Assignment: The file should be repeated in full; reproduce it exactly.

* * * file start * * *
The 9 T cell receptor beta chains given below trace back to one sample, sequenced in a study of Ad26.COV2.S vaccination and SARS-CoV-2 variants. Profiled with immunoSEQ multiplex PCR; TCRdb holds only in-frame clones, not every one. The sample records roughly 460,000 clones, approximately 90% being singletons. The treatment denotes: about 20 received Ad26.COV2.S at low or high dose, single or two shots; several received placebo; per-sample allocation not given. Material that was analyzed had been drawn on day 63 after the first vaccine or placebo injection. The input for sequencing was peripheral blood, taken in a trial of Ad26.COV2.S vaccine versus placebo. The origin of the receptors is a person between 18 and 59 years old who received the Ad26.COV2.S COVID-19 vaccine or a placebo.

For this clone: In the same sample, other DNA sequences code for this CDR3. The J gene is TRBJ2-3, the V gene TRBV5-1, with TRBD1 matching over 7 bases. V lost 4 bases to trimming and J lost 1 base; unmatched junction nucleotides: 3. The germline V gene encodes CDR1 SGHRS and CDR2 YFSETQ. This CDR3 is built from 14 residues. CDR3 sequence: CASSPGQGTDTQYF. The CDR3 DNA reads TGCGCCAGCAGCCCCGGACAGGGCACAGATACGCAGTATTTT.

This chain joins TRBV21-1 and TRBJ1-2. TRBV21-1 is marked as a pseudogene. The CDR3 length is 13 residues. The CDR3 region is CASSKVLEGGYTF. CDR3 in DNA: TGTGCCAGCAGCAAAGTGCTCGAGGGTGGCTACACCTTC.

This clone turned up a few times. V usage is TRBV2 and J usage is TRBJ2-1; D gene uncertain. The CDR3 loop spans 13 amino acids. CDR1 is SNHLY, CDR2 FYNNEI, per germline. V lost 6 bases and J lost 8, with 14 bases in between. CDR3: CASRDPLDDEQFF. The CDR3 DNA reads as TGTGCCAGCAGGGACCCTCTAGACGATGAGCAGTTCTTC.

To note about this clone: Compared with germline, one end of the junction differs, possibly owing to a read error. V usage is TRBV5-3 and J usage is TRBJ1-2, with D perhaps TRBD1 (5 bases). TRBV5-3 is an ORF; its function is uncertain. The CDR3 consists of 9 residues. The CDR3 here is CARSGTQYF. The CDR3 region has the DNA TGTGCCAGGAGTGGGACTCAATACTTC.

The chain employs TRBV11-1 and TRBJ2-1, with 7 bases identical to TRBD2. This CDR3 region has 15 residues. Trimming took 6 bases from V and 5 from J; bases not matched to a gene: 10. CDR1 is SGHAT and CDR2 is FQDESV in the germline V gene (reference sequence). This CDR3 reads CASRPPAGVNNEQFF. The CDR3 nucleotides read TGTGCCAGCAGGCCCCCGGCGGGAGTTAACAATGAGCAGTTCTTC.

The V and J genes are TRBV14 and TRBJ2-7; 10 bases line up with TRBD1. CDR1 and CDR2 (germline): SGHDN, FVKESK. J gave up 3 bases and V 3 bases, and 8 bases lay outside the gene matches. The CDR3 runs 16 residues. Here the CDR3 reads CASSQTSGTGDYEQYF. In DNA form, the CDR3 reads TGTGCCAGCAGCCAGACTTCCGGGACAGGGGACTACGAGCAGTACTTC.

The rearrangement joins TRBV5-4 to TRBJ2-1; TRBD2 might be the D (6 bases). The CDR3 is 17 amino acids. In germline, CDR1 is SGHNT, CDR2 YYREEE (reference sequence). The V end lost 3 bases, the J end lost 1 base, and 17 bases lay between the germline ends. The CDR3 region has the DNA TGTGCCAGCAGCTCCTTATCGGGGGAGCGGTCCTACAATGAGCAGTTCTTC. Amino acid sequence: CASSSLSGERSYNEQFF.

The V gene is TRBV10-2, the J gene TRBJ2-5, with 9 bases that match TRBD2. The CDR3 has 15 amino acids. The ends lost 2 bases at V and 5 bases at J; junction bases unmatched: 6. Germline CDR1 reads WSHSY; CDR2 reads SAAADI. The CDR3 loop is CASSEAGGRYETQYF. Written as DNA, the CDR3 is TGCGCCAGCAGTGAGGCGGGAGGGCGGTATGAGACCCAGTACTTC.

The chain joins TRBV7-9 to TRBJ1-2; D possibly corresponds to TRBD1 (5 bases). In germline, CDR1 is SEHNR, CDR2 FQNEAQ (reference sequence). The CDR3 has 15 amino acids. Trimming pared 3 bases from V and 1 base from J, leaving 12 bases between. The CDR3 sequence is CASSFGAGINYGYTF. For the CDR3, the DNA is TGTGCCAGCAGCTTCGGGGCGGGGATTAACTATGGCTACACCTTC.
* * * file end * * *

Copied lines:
The 9 T cell receptor beta chains given below trace back to one sample, sequenced in a study of Ad26.COV2.S vaccination and SARS-CoV-2 variants. Profiled with immunoSEQ multiplex PCR; TCRdb holds only in-frame clones, not every one. The sample records roughly 460,000 clones, approximately 90% being singletons. The treatment denotes: about 20 received Ad26.COV2.S at low or high dose, single or two shots; several received placebo; per-sample allocation not given. Material that was analyzed had been drawn on day 63 after the first vaccine or placebo injection. The input for sequencing was peripheral blood, taken in a trial of Ad26.COV2.S vaccine versus placebo. The origin of the receptors is a person between 18 and 59 years old who received the Ad26.COV2.S COVID-19 vaccine or a placebo.

For this clone: In the same sample, other DNA sequences code for this CDR3. The J gene is TRBJ2-3, the V gene TRBV5-1, with TRBD1 matching over 7 bases. V lost 4 bases to trimming and J lost 1 base; unmatched junction nucleotides: 3. The germline V gene encodes CDR1 SGHRS and CDR2 YFSETQ. This CDR3 is built from 14 residues. CDR3 sequence: CASSPGQGTDTQYF. The CDR3 DNA reads TGCGCCAGCAGCCCCGGACAGGGCACAGATACGCAGTATTTT.

This chain joins TRBV21-1 and TRBJ1-2. TRBV21-1 is marked as a pseudogene. The CDR3 length is 13 residues. The CDR3 region is CASSKVLEGGYTF. CDR3 in DNA: TGTGCCAGCAGCAAAGTGCTCGAGGGTGGCTACACCTTC.

This clone turned up a few times. V usage is TRBV2 and J usage is TRBJ2-1; D gene uncertain. The CDR3 loop spans 13 amino acids. CDR1 is SNHLY, CDR2 FYNNEI, per germline. V lost 6 bases and J lost 8, with 14 bases in between. CDR3: CASRDPLDDEQFF. The CDR3 DNA reads as TGTGCCAGCAGGGACCCTCTAGACGATGAGCAGTTCTTC.

To note about this clone: Compared with germline, one end of the junction differs, possibly owing to a read error. V usage is TRBV5-3 and J usage is TRBJ1-2, with D perhaps TRBD1 (5 bases). TRBV5-3 is an ORF; its function is uncertain. The CDR3 consists of 9 residues. The CDR3 here is CARSGTQYF. The CDR3 region has the DNA TGTGCCAGGAGTGGGACTCAATACTTC.

The chain employs TRBV11-1 and TRBJ2-1, with 7 bases identical to TRBD2. This CDR3 region has 15 residues. Trimming took 6 bases from V and 5 from J; bases not matched to a gene: 10. CDR1 is SGHAT and CDR2 is FQDESV in the germline V gene (reference sequence). This CDR3 reads CASRPPAGVNNEQFF. The CDR3 nucleotides read TGTGCCAGCAGGCCCCCGGCGGGAGTTAACAATGAGCAGTTCTTC.

The V and J genes are TRBV14 and TRBJ2-7; 10 bases line up with TRBD1. CDR1 and CDR2 (germline): SGHDN, FVKESK. J gave up 3 bases and V 3 bases, and 8 bases lay outside the gene matches. The CDR3 runs 16 residues. Here the CDR3 reads CASSQTSGTGDYEQYF. In DNA form, the CDR3 reads TGTGCCAGCAGCCAGACTTCCGGGACAGGGGACTACGAGCAGTACTTC.

The rearrangement joins TRBV5-4 to TRBJ2-1; TRBD2 might be the D (6 bases). The CDR3 is 17 amino acids. In germline, CDR1 is SGHNT, CDR2 YYREEE (reference sequence). The V end lost 3 bases, the J end lost 1 base, and 17 bases lay between the germline ends. The CDR3 region has the DNA TGTGCCAGCAGCTCCTTATCGGGGGAGCGGTCCTACAATGAGCAGTTCTTC. Amino acid sequence: CASSSLSGERSYNEQFF.

The V gene is TRBV10-2, the J gene TRBJ2-5, with 9 bases that match TRBD2. The CDR3 has 15 amino acids. The ends lost 2 bases at V and 5 bases at J; junction bases unmatched: 6. Germline CDR1 reads WSHSY; CDR2 reads SAAADI. The CDR3 loop is CASSEAGGRYETQYF. Written as DNA, the CDR3 is TGCGCCAGCAGTGAGGCGGGAGGGCGGTATGAGACCCAGTACTTC.

The chain joins TRBV7-9 to TRBJ1-2; D possibly corresponds to TRBD1 (5 bases). In germline, CDR1 is SEHNR, CDR2 FQNEAQ (reference sequence). The CDR3 has 15 amino acids. Trimming pared 3 bases from V and 1 base from J, leaving 12 bases between. The CDR3 sequence is CASSFGAGINYGYTF. For the CDR3, the DNA is TGTGCCAGCAGCTTCGGGGCGGGGATTAACTATGGCTACACCTTC.